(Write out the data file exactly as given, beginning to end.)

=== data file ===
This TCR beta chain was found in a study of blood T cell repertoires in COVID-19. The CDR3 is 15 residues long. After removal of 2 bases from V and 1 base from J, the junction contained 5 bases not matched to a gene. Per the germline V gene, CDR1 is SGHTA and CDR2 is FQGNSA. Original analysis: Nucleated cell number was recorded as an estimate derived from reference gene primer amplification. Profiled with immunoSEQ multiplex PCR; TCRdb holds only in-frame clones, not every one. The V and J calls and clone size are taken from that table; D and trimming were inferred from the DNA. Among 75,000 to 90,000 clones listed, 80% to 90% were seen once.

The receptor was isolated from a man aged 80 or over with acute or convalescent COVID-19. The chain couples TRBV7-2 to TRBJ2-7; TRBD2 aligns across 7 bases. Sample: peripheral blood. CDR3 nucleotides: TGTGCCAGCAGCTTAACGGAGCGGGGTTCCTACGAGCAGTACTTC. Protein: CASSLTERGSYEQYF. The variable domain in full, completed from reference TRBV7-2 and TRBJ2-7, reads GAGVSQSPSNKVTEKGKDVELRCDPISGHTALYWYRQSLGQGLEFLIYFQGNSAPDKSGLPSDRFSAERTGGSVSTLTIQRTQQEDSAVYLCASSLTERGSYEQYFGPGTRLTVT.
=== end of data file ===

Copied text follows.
This TCR beta chain was found in a study of blood T cell repertoires in COVID-19. The CDR3 is 15 residues long. After removal of 2 bases from V and 1 base from J, the junction contained 5 bases not matched to a gene. Per the germline V gene, CDR1 is SGHTA and CDR2 is FQGNSA. Original analysis: Nucleated cell number was recorded as an estimate derived from reference gene primer amplification. Profiled with immunoSEQ multiplex PCR; TCRdb holds only in-frame clones, not every one. The V and J calls and clone size are taken from that table; D and trimming were inferred from the DNA. Among 75,000 to 90,000 clones listed, 80% to 90% were seen once.

The receptor was isolated from a man aged 80 or over with acute or convalescent COVID-19. The chain couples TRBV7-2 to TRBJ2-7; TRBD2 aligns across 7 bases. Sample: peripheral blood. CDR3 nucleotides: TGTGCCAGCAGCTTAACGGAGCGGGGTTCCTACGAGCAGTACTTC. Protein: CASSLTERGSYEQYF. The variable domain in full, completed from reference TRBV7-2 and TRBJ2-7, reads GAGVSQSPSNKVTEKGKDVELRCDPISGHTALYWYRQSLGQGLEFLIYFQGNSAPDKSGLPSDRFSAERTGGSVSTLTIQRTQQEDSAVYLCASSLTERGSYEQYFGPGTRLTVT.